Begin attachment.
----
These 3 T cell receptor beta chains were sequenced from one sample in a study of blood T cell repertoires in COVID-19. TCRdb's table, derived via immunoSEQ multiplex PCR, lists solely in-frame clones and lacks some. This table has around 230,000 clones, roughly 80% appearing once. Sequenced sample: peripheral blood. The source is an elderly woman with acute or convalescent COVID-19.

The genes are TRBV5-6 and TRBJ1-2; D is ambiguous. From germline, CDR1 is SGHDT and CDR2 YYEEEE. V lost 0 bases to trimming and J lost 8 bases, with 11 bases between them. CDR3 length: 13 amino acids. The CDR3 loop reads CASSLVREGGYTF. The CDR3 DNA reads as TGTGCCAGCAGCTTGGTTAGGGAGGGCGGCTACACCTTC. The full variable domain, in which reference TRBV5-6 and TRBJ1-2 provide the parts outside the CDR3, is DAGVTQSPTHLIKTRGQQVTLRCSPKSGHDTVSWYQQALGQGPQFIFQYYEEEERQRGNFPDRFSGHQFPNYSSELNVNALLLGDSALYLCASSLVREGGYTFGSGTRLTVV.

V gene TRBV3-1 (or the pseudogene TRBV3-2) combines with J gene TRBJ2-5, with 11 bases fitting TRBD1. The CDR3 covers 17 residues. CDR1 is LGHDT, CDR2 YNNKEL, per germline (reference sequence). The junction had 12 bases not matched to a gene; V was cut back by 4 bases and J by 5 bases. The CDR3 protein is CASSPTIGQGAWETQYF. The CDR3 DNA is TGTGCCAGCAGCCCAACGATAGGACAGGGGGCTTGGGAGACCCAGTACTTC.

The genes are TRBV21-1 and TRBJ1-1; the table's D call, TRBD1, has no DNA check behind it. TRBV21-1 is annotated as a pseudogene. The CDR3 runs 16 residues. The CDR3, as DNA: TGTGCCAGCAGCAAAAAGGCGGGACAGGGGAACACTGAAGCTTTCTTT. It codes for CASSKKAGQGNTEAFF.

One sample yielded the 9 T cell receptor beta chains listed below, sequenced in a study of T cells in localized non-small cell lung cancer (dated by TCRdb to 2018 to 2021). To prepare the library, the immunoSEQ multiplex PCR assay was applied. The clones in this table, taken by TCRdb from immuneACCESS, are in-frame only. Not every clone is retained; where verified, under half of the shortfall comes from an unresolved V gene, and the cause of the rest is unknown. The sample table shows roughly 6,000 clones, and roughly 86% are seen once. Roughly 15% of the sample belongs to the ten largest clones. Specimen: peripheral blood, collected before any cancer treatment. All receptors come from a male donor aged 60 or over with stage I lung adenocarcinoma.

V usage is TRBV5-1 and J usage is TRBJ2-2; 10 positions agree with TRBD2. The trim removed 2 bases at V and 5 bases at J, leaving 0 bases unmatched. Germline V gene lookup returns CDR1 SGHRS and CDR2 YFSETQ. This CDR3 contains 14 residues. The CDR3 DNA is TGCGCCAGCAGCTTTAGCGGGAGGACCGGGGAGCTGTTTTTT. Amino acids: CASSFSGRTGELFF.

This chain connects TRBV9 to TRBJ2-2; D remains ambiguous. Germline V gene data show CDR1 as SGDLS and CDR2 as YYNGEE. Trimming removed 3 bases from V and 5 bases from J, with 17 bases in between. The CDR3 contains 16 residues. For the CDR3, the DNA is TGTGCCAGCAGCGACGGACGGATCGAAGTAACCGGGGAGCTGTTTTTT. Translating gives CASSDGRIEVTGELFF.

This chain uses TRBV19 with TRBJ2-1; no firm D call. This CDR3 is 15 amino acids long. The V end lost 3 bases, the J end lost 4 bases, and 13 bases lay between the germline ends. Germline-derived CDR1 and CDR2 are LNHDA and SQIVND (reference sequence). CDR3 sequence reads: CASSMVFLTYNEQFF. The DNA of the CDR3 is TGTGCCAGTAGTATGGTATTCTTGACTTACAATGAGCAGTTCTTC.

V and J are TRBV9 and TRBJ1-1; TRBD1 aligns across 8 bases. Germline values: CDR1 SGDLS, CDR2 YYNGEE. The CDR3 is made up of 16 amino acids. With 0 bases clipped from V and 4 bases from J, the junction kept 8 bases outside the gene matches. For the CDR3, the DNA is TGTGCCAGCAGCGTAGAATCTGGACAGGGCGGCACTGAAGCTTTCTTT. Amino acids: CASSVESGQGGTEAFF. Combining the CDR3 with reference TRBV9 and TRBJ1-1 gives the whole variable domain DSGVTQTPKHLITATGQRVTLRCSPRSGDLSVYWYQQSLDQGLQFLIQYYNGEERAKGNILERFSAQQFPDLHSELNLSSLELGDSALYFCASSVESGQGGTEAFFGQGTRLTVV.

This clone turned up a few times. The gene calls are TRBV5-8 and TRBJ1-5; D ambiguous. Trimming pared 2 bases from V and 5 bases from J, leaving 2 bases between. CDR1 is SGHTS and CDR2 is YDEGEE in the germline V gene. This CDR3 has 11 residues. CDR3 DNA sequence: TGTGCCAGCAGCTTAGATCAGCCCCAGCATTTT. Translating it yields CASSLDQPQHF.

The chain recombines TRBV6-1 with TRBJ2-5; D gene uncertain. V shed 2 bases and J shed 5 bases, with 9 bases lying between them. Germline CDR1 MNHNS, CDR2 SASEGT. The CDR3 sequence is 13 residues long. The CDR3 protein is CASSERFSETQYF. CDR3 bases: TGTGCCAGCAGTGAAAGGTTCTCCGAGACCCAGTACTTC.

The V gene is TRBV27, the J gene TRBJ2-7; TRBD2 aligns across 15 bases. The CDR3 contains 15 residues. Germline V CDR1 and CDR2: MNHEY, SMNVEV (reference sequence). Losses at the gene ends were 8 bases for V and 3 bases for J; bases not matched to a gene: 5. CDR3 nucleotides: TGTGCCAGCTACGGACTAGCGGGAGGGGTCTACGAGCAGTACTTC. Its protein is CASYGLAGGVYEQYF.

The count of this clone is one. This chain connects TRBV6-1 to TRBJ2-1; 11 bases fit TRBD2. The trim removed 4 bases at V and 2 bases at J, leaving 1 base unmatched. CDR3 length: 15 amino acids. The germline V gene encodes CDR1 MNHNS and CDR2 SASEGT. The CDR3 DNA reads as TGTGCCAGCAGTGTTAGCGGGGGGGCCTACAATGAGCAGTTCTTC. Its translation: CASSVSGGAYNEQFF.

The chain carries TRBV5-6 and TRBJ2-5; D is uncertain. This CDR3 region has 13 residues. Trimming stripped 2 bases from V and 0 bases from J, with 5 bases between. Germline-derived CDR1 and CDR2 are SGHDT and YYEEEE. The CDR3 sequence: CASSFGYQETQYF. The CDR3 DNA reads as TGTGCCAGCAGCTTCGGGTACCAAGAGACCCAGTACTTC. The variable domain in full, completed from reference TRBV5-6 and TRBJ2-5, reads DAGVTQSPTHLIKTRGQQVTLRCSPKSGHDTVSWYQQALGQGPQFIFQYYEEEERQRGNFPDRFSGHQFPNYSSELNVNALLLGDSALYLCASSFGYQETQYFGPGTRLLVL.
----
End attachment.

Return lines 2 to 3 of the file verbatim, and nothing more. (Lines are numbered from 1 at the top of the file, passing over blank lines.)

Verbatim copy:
The genes are TRBV5-6 and TRBJ1-2; D is ambiguous. From germline, CDR1 is SGHDT and CDR2 YYEEEE. V lost 0 bases to trimming and J lost 8 bases, with 11 bases between them. CDR3 length: 13 amino acids. The CDR3 loop reads CASSLVREGGYTF. The CDR3 DNA reads as TGTGCCAGCAGCTTGGTTAGGGAGGGCGGCTACACCTTC. The full variable domain, in which reference TRBV5-6 and TRBJ1-2 provide the parts outside the CDR3, is DAGVTQSPTHLIKTRGQQVTLRCSPKSGHDTVSWYQQALGQGPQFIFQYYEEEERQRGNFPDRFSGHQFPNYSSELNVNALLLGDSALYLCASSLVREGGYTFGSGTRLTVV.

V gene TRBV3-1 (or the pseudogene TRBV3-2) combines with J gene TRBJ2-5, with 11 bases fitting TRBD1. The CDR3 covers 17 residues. CDR1 is LGHDT, CDR2 YNNKEL, per germline (reference sequence). The junction had 12 bases not matched to a gene; V was cut back by 4 bases and J by 5 bases. The CDR3 protein is CASSPTIGQGAWETQYF. The CDR3 DNA is TGTGCCAGCAGCCCAACGATAGGACAGGGGGCTTGGGAGACCCAGTACTTC.